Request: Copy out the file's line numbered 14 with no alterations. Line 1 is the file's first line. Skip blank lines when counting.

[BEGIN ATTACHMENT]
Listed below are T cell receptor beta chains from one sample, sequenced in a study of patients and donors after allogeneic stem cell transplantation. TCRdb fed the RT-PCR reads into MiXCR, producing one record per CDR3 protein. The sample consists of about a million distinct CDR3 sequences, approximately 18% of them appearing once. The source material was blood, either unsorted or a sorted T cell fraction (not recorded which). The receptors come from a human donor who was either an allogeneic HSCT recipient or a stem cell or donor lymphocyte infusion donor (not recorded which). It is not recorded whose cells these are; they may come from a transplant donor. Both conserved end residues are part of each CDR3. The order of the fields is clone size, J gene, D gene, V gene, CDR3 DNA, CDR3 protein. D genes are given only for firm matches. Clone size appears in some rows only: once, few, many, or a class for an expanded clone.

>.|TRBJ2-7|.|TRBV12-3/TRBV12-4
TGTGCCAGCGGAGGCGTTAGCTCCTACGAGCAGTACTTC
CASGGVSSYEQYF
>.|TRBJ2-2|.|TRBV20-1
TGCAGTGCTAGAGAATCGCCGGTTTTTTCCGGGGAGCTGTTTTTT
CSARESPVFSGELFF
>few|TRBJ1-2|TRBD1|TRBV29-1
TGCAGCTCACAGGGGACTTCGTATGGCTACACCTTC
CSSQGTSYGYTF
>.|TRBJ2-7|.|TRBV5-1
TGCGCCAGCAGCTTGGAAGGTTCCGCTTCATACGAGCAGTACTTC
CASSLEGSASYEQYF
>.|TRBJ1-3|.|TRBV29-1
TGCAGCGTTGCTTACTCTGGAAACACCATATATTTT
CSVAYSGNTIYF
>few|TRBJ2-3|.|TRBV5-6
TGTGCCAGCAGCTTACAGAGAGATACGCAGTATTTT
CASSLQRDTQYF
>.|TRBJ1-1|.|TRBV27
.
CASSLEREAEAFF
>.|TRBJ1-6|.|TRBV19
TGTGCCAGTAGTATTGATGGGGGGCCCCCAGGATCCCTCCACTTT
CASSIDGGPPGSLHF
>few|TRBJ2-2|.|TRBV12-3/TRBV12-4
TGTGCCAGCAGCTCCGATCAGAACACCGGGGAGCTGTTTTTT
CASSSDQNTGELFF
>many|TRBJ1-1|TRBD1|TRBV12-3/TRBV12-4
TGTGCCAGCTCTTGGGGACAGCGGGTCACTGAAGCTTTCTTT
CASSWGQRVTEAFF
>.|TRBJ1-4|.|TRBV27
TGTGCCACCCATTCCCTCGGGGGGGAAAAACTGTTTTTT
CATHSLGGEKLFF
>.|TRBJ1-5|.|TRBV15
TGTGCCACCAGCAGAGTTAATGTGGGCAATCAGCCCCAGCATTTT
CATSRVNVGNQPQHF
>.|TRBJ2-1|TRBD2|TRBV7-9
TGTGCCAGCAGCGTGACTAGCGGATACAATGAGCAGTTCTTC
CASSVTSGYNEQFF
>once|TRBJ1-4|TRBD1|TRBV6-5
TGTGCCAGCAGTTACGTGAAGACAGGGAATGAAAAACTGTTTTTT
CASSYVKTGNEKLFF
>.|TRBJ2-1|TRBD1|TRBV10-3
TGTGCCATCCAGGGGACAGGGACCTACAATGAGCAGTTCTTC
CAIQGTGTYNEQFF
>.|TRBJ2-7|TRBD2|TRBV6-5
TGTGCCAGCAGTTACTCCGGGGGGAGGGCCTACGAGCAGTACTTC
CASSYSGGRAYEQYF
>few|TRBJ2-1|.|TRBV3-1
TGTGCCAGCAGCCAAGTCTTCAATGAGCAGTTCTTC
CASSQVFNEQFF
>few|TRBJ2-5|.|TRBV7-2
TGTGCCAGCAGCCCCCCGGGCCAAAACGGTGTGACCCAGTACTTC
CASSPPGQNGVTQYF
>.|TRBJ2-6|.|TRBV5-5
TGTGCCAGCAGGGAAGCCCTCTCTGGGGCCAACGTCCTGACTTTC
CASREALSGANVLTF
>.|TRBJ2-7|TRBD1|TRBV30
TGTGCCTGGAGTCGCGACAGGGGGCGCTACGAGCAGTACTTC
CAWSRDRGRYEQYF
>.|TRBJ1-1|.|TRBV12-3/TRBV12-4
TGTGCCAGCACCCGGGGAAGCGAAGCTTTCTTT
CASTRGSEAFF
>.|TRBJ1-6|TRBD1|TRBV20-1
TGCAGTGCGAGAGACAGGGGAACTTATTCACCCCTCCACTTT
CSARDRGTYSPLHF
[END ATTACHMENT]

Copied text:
>.|TRBJ1-3|.|TRBV29-1